It is a company that provides transportation between the airport and any hotel in the city. I recommend it, because it helps you enjoy more your vacation or focus on your business without thinking about transport.
It is a company that provides transportation between the airport and any hotel in Istanbul. I recommend it, because their service is very useful and highly professional. It can really help you enjoy your vacation more or focus on your business without thinking about transport.
Me and my hubby went to this restaurant as recommended by our hotel staff. The food was excellent! We ordered fish soup, squid, and the oven-baked salt-covered fish. All of them tasted so delicious! The waiter also knew his food, and advised us on the menu. Transfer from hotel to the restaurant was also arranged for us. We got complementary rice pudding for our dessert and Turkish coffee too. We strongly recommend this place as a must visit seafood restaurant in Istanbul. Two thumbs up.
Alemdar Mah. Prof. K. Ismail Gurkan Cad. No:14 Sultanahmet
+90 212 527441
Turkey has many beautiful historical sights and bazaars. The Egyptian Spice Bazaar is a colourful array of outlets which offer a variety of Turkish delights, Turkish tea, spices, scarves and much more.
It is really worth visiting this bazaar if you are looking for Turkish specialities and they even offer 'free taste before you buy' so you can eat an array of Turkish delights before you choose one you like.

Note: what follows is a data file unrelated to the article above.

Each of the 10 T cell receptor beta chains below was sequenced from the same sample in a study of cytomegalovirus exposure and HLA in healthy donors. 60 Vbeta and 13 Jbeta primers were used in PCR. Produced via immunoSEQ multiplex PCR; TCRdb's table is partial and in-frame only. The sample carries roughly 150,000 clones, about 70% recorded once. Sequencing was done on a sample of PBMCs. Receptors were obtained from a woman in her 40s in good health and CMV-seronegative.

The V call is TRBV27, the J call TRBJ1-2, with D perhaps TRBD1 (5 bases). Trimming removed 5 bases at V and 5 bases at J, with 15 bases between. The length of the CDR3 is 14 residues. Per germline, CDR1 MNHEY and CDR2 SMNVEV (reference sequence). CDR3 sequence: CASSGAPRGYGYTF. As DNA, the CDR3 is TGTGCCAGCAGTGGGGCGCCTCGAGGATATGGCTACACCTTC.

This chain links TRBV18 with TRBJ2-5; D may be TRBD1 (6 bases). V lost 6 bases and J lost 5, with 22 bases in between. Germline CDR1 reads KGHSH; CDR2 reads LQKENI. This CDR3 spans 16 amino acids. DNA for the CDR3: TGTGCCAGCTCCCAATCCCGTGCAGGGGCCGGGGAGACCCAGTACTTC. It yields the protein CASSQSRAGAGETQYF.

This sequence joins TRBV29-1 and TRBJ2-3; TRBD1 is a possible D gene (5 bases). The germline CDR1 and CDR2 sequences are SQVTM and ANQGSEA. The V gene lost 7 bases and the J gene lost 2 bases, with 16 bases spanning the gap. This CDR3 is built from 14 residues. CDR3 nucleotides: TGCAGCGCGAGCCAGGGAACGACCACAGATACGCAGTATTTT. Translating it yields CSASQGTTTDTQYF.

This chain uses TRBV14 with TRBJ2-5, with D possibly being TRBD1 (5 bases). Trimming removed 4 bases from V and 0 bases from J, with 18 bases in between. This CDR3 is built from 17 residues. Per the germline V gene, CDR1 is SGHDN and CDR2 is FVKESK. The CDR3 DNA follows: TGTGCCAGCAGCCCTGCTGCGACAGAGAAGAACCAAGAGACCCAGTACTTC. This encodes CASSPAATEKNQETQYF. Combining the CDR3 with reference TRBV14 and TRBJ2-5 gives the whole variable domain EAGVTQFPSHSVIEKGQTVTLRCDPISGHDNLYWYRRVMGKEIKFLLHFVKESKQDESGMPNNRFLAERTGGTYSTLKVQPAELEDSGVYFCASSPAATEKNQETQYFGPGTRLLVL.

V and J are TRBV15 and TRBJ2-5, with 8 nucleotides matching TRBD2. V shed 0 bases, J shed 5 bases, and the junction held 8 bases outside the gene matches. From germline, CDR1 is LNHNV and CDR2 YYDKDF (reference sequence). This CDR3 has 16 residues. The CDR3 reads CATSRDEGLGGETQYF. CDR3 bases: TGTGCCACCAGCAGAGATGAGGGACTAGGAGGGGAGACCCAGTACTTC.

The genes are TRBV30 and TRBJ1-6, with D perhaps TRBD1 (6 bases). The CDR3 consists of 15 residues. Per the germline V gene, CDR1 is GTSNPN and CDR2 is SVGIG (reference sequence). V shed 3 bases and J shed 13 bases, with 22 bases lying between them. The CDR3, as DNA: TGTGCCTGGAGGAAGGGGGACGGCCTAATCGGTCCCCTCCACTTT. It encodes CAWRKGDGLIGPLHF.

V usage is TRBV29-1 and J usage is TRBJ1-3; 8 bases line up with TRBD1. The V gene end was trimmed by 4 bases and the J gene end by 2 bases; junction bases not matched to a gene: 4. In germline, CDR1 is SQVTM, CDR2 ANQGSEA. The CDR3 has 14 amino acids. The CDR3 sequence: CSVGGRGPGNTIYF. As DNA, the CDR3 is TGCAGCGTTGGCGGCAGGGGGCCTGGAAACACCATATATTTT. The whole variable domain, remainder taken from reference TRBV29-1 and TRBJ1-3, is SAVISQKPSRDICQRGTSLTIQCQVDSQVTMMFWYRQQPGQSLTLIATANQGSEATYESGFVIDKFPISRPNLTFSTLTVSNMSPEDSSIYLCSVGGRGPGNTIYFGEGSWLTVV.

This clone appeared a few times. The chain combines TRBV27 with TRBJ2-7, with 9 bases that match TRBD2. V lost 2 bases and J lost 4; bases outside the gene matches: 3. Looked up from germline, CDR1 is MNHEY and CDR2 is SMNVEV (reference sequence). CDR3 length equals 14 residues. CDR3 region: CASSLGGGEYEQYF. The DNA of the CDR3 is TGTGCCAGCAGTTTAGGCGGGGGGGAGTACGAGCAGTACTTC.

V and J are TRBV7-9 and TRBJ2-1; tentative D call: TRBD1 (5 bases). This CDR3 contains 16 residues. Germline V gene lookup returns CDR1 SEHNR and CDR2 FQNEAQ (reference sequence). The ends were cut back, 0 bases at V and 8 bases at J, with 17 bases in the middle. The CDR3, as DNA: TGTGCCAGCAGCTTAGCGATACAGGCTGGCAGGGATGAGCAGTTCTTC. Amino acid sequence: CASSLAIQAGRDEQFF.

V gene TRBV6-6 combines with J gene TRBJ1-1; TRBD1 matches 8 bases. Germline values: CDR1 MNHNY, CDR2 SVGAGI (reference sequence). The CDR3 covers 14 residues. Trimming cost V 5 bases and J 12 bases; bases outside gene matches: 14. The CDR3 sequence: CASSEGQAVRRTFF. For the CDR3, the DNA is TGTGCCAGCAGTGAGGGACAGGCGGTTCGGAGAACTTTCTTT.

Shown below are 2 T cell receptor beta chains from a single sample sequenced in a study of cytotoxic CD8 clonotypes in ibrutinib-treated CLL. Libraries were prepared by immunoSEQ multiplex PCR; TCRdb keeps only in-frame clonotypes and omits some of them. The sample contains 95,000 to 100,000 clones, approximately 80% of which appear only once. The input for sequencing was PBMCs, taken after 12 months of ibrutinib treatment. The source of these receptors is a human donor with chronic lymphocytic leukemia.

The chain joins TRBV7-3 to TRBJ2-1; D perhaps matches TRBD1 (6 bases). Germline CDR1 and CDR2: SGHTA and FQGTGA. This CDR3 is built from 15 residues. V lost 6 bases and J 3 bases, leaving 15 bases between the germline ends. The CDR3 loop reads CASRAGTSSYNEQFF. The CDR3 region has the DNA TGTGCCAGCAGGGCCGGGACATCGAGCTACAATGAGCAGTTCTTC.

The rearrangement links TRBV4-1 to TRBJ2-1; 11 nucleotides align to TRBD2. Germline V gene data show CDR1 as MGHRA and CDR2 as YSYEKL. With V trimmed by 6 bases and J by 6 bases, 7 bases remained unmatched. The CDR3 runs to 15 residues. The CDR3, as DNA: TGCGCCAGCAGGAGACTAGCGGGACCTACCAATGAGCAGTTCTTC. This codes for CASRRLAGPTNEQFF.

The Egyptian bazaar is not as big as the grand bazaar which is also located nearby and has everything you can imagine. However the Egyptian spice bazaar really gives you a flavour of Turkey at its best.
Rüstem Paşa Mh.
34116 Istanbul/Istanbul Province, Turkey
Titanic City is an excellent four-star rated hotel located in the centre of Istanbul in the popular city location of Taksim square.
The hotel is in an excellent location next to the array of shopping areas and in close vicinity to the historical sights of Istanbul.
The staff are friendly and hospitable and put us in touch with relevant sightseeing tours which allowed us to visit all the sights of Istanbul in only five days! It was well worth the money and we really enjoyed our stay.
Titanic City Hotel, Lamartin Cad No 47 | Taksim, Istanbul 34437, Turkey
+90 212 238 9090
Google map: bit.ly/eUbw4P
A short walk from the trendy neighbourhood of Cihangir and housed in a converted warehouse is the Istanbul Modern Art Museum. Maybe because of its manageable size or the fact it provides a welcome contrast to the city’s tourist-packed historical sites, the gallery is an engaging and enjoyable space filled with exhibits featuring both established and emerging Turkish artists. When you need a break from looking at art, try the view from the gallery café where you can sip apple tea and stare out onto the Bosphorous watching the boats and ferries glide by. Entry is free on Thursdays.